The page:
3. Not polished; rude; as, provincial accent or manners. – Dryden.
  4. Pertaining to an ecclesiastical province, or to the jurisdiction of an archbishop; not ecumenical; as, a provincial synod. – Ayliffe.


  1. A spiritual governor. In catholic countries, one who has the direction of the several convents of a province. – Encyc.
  2. A person belonging to a province. – Burke.


A peculiar word or manner of speaking in a province or district of country remote from the principal country or from the metropolis. – Marsh.


Peculiarity of language in a province. – Warton.


To convert into a province. [Unusual.] – Howell.

PRO-VINE, v.i. [Fr. provignor; pro and vigne, a vine.]

To lay a stock or branch of a vine in the ground for propagation. – Johnson.

PROV-ING, ppr.

Trying; ascertaining; evincing; experiencing.

PRO-VI'SION, n. [s as z. Fr. from L. provisio, provideo. See Provide.]

  1. The act of providing or making previous preparation.
  2. Things provided; preparation; measures taken beforehand; either for security, defense or attack, or for the supply of wants. We make provision to defend ourselves from enemies; we make provision for war; we make provision for a voyage or for erecting a building; we make provision for the support of the poor. Government makes provision for its friends.
  3. Stores provided; stock; as, provision of victuals; provision of materials. – Knolles. South.
  4. Victuals; food; provender; all manner of eatables for man and beast; as, provisions for the table or for the family; provisions for an army. – Milton. Encyc.
  5. Previous stipulation; special enactment in a statute; terms or agreement made, or measures taken for a future exigency. In the law, no provision was made to abolish the barbarous customs of the Irish. – Davies. Papal provision, a previous nomination by the pope to a benefice before it became vacant, by which practice the rightful patron was deprived of his presentation. – Blackstone.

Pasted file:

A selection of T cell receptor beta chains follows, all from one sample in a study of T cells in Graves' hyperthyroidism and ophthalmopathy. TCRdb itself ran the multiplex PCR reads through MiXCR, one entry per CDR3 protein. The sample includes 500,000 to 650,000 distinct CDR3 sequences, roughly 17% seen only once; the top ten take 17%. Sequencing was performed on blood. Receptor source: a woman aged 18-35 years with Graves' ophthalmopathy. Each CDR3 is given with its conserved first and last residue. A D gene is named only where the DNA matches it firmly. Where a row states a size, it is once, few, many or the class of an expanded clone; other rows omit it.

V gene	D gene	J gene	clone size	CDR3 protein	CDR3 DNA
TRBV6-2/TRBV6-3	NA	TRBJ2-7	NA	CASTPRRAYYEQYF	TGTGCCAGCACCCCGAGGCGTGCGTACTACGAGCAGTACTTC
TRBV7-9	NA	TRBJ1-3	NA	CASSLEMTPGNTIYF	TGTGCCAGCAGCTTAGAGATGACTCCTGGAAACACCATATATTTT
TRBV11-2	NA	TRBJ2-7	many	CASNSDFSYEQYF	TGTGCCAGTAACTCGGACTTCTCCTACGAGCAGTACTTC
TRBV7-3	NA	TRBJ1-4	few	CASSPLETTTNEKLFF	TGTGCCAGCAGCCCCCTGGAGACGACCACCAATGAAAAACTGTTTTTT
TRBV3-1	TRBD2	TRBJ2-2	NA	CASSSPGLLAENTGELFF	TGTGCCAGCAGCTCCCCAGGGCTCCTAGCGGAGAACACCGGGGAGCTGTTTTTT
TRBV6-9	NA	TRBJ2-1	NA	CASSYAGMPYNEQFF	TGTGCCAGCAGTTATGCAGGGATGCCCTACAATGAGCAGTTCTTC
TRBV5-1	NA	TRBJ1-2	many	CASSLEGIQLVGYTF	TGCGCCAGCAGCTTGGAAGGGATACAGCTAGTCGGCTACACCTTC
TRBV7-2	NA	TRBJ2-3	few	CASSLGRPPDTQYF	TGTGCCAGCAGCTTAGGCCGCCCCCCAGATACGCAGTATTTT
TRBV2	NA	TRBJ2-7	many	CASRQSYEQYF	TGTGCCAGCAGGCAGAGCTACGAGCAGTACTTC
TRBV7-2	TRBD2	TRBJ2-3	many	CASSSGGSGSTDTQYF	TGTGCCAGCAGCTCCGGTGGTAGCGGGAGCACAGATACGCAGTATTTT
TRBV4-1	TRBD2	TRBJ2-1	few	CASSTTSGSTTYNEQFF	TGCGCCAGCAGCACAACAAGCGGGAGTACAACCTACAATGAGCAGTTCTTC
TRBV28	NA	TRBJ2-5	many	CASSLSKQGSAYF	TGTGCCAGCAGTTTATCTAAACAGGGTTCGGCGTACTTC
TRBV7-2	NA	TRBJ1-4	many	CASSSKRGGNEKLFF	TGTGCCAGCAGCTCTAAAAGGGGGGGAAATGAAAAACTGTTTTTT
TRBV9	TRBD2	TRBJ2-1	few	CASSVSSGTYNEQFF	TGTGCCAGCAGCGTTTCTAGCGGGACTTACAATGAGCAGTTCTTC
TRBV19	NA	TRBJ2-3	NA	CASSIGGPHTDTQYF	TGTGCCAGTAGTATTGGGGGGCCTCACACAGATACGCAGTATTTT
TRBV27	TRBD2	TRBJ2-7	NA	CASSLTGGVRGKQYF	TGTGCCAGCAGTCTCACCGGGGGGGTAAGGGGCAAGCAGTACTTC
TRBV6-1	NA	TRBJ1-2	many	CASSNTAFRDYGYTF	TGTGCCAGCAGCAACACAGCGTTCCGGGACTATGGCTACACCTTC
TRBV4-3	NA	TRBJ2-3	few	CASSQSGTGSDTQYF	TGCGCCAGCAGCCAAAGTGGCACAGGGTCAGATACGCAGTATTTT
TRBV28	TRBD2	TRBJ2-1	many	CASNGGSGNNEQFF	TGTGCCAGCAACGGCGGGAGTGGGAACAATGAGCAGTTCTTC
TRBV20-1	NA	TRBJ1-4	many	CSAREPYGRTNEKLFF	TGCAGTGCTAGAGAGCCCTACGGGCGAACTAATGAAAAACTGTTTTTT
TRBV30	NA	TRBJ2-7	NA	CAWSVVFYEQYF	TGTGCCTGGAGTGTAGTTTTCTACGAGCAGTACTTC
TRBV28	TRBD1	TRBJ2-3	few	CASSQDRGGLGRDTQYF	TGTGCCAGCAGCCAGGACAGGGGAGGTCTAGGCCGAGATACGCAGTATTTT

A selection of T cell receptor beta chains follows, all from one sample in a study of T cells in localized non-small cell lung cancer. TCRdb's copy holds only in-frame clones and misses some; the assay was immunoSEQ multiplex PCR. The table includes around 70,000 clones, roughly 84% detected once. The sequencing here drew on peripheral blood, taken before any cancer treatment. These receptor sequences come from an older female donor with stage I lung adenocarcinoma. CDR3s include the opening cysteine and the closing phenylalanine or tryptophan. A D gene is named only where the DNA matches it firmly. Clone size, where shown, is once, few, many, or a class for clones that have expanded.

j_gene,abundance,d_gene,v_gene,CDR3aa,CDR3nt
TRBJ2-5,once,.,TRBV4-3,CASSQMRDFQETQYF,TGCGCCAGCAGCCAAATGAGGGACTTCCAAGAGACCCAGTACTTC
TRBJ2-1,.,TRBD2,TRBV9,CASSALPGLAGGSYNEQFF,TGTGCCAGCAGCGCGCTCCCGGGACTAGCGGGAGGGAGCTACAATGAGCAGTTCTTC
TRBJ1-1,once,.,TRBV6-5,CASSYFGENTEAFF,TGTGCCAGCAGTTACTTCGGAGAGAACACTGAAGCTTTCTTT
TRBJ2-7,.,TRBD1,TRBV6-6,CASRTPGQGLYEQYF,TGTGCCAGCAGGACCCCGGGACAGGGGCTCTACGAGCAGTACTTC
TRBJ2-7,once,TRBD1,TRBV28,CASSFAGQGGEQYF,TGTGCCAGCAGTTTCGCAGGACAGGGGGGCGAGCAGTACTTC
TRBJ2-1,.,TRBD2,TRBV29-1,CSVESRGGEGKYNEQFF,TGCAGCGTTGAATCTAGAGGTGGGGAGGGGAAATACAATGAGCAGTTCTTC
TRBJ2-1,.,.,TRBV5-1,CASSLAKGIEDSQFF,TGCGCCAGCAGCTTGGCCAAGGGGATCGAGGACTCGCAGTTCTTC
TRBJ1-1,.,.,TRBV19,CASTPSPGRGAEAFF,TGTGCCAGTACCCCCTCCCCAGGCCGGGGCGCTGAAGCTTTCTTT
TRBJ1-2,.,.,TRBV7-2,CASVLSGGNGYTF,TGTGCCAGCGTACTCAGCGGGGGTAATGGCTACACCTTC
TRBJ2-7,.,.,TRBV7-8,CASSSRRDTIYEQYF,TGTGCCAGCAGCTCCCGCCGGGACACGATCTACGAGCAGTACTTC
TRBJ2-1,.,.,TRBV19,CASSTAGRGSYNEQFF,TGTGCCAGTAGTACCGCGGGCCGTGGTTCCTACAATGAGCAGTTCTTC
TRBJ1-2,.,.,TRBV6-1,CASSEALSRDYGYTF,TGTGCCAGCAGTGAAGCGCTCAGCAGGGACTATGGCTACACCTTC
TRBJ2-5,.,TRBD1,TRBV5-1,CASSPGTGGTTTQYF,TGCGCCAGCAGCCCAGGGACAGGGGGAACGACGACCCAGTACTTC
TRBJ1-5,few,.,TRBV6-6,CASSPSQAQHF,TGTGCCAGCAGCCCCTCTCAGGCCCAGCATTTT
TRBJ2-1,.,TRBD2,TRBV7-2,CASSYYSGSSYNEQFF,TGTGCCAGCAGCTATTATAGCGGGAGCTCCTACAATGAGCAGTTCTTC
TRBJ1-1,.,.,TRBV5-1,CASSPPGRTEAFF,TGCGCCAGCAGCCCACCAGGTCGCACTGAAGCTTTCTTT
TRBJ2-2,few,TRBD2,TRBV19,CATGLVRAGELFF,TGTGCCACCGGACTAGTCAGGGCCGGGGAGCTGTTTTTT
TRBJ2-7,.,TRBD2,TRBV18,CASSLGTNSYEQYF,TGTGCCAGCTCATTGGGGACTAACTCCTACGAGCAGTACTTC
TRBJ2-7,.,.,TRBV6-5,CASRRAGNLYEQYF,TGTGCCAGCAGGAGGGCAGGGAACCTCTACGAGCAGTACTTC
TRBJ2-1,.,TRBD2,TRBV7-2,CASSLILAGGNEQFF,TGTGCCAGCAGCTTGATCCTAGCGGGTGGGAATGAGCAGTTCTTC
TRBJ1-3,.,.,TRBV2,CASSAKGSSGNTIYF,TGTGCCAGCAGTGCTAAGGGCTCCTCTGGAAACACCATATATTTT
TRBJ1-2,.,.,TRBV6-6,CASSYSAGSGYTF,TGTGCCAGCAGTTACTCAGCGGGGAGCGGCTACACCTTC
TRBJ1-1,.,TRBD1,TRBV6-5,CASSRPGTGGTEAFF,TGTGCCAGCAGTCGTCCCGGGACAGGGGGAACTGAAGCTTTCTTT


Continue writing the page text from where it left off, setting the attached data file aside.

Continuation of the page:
To supply with victuals or food. The ship was provisioned for a voyage of six months. The garrison was well provisioned.

PRO-VI'SION-AL, or PRO-VI'SION-A-RY, a. [Fr. provisionnel.]

Provided for present need or for the occasion; temporary established; temporary; as, a provisional government or regulation; a provisional treaty.


By way of provision; temporarily; for the present exigency. – Locke.


Provisional; provided for the occasion; not permanent. – Burke.


Supplied with food.


Furnishing with supplies of food.

PRO-VI'SO, n. [s as z. L. provisus, ablative proviso, it being provided.]

An article or clause in any statute, agreement, contract, grant or other writing, by which a condition is introduced; a conditional stipulation that affects an agreement, contract, law, grant, &c. The charter of the bank contains a proviso that the legislature may repeal it at their pleasure.

PRO-VI'SOR, n. [Fr. proviseur.]

  1. In church affairs, a person appointed by the pope to a benefice before the death of the incumbent, and to the prejudice of the rightful patron. Formerly the pope usurped the right of presenting to church livings, and it was his practice to nominate persons to benefices by anticipation, or before they became vacant; the person thus nominated was called a provisor. In England, this practice was restrained by statutes of Richard II. and Henry IV. More sharp and penal laws were devised against provisors; it being enacted that whoever disturbs any patron in the presentation to a living by virtue of any papal provision, such provisor shall pay fine and ransom to the king at his will, and be imprisoned till he renounces such provision. – Blackstone.
  2. The purveyor, steward or treasurer of a religious house. – Cowel.


  1. Making temporary provision; temporary. – State Papers.
  2. Containing a proviso or condition; conditional.